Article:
A good illustration can be taken from the imaginary essays on literary subjects that Borges was writing at the same time as the History of Infamy. Borrowing the stylistic conventions of scholarly critical writing, the essays read like a combination of Empson, Paulhan, and PMLA, except that they are a great deal more succinct and devious. In an essay on the translations of The Thousand and One Nights, Borges quotes an impressive list of examples showing how translator after translator mercilessly cut, expanded, distorted, and falsified the original in order to make it conform to his own and his audience’s artistic and moral standards. The list, which amounts in fact to a full catalogue of human sins, culminates in the sterling character of Enna Littmann, whose 1923-1928 edition is scrupulously exact: “Incapable, like George Washington, of telling a lie, his work reveals nothing but German candor.” This translation is vastly inferior, in Borges’s eyes, to all others. It lacks the wealth of literary associations that allows the other, villainous translators to give their language depth, suggestiveness, ambiguity—in a word, style. The artist has to wear the mask of the villain or order to create a style.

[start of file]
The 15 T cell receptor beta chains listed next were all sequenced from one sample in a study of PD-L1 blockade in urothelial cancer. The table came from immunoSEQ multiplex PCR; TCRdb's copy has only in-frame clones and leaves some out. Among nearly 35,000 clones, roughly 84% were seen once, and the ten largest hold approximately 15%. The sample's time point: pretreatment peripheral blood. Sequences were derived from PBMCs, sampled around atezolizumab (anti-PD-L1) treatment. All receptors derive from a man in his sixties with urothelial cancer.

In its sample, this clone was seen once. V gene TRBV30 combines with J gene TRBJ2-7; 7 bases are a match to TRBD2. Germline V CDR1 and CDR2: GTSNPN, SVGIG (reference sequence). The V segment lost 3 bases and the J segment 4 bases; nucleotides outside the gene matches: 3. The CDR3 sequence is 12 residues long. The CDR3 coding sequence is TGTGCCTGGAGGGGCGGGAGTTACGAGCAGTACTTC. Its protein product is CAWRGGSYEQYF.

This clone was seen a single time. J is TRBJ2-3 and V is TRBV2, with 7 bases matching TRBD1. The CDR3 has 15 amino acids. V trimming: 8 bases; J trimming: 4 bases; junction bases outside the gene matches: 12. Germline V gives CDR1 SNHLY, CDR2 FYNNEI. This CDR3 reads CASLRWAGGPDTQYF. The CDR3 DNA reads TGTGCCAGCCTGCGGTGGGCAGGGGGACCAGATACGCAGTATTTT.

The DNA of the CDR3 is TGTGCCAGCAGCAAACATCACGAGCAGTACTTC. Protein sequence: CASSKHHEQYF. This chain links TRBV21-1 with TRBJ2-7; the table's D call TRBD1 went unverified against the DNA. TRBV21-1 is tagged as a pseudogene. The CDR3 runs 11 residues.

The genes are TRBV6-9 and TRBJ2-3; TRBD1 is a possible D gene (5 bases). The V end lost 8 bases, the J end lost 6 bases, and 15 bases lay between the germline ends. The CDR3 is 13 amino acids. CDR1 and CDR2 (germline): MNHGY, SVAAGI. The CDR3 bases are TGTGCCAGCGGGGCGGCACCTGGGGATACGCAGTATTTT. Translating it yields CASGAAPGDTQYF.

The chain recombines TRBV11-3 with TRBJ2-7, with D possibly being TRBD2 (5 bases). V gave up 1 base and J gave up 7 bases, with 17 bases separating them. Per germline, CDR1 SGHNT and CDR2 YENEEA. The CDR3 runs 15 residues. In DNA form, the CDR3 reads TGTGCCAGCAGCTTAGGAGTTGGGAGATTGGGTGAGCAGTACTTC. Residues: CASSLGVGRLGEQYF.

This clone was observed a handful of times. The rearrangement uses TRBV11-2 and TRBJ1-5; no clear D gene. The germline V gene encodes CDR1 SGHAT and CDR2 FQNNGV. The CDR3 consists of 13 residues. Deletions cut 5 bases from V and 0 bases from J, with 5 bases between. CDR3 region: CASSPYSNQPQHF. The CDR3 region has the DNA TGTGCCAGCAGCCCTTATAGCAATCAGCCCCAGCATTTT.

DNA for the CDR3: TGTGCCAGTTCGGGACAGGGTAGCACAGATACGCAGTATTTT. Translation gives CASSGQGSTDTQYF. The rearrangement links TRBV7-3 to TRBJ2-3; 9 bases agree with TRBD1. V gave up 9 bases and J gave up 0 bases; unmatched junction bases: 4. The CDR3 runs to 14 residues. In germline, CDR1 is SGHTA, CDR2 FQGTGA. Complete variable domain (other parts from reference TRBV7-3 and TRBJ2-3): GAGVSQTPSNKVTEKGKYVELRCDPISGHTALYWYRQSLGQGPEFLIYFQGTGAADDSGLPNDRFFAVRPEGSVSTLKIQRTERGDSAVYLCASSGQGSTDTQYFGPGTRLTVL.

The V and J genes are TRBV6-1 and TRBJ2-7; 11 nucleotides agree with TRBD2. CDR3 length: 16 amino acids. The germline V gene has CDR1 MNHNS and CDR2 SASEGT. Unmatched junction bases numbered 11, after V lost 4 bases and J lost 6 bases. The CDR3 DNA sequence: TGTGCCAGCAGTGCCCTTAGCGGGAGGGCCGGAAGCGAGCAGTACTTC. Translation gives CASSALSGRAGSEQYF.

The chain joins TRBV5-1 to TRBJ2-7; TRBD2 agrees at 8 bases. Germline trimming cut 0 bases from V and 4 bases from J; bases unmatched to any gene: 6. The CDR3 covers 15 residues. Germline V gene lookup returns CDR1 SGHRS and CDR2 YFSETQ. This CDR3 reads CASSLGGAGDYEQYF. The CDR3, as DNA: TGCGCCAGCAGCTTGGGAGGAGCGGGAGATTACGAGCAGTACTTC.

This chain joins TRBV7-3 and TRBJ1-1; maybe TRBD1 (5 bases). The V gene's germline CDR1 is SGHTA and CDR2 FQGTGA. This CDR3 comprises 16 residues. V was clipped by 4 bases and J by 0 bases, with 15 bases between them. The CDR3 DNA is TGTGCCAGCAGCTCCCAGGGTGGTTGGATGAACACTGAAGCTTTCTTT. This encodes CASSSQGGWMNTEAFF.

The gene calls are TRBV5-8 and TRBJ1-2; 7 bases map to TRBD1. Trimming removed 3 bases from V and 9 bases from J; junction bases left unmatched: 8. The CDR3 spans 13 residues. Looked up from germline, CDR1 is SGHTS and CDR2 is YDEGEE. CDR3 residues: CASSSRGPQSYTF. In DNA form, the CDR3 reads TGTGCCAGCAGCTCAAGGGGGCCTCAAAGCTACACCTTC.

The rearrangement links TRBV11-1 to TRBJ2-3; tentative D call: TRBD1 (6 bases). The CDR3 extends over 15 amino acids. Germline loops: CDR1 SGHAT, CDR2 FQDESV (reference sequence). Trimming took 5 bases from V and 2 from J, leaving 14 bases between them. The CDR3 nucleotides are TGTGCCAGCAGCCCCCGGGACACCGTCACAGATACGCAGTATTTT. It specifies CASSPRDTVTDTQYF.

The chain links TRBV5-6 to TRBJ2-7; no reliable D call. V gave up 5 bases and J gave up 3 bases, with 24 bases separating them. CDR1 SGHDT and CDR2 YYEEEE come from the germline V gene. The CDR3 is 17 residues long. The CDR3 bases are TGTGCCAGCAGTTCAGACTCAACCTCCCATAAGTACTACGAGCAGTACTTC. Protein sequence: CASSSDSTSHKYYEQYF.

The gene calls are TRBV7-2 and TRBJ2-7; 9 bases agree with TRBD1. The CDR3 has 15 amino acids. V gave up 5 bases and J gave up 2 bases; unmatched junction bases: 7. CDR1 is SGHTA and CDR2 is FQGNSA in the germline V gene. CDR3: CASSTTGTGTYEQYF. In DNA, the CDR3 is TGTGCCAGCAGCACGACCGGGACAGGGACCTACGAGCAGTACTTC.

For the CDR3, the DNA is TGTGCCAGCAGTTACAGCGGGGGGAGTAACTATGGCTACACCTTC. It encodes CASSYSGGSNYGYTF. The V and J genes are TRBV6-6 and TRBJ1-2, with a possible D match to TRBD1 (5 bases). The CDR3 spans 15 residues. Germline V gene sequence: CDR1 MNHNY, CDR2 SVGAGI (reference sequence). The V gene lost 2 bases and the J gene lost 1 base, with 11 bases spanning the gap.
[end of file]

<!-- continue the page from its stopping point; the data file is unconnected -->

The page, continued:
So far, so good. All of us know that the poet is of the devil’s party and that sin makes for better stories than virtue. It takes some effort to prefer La nouvelle Héloise to Les liaisons dangereuses or, for that matter, to prefer the second part of the Nouvelle Héloise to the first. Borges’s theme of infamy could be just another form of fin-de-siècle aestheticism, a late gasp of romantic agony. Or, perhaps worse, he might be writing out of moral despair as an escape from the trappings of style. But such assumptions go against the grain of a writer whose commitment to style remains unshakable; whatever Borges’s existential anxieties may be, they have little in common with Sartre’s robustly prosaic view of literature, with the earnestness of Camus’s moralism, or with the weighty profundity of German existential thought. Rather, they are the consistent expansion of a purely poetic consciousness to its furthest limits.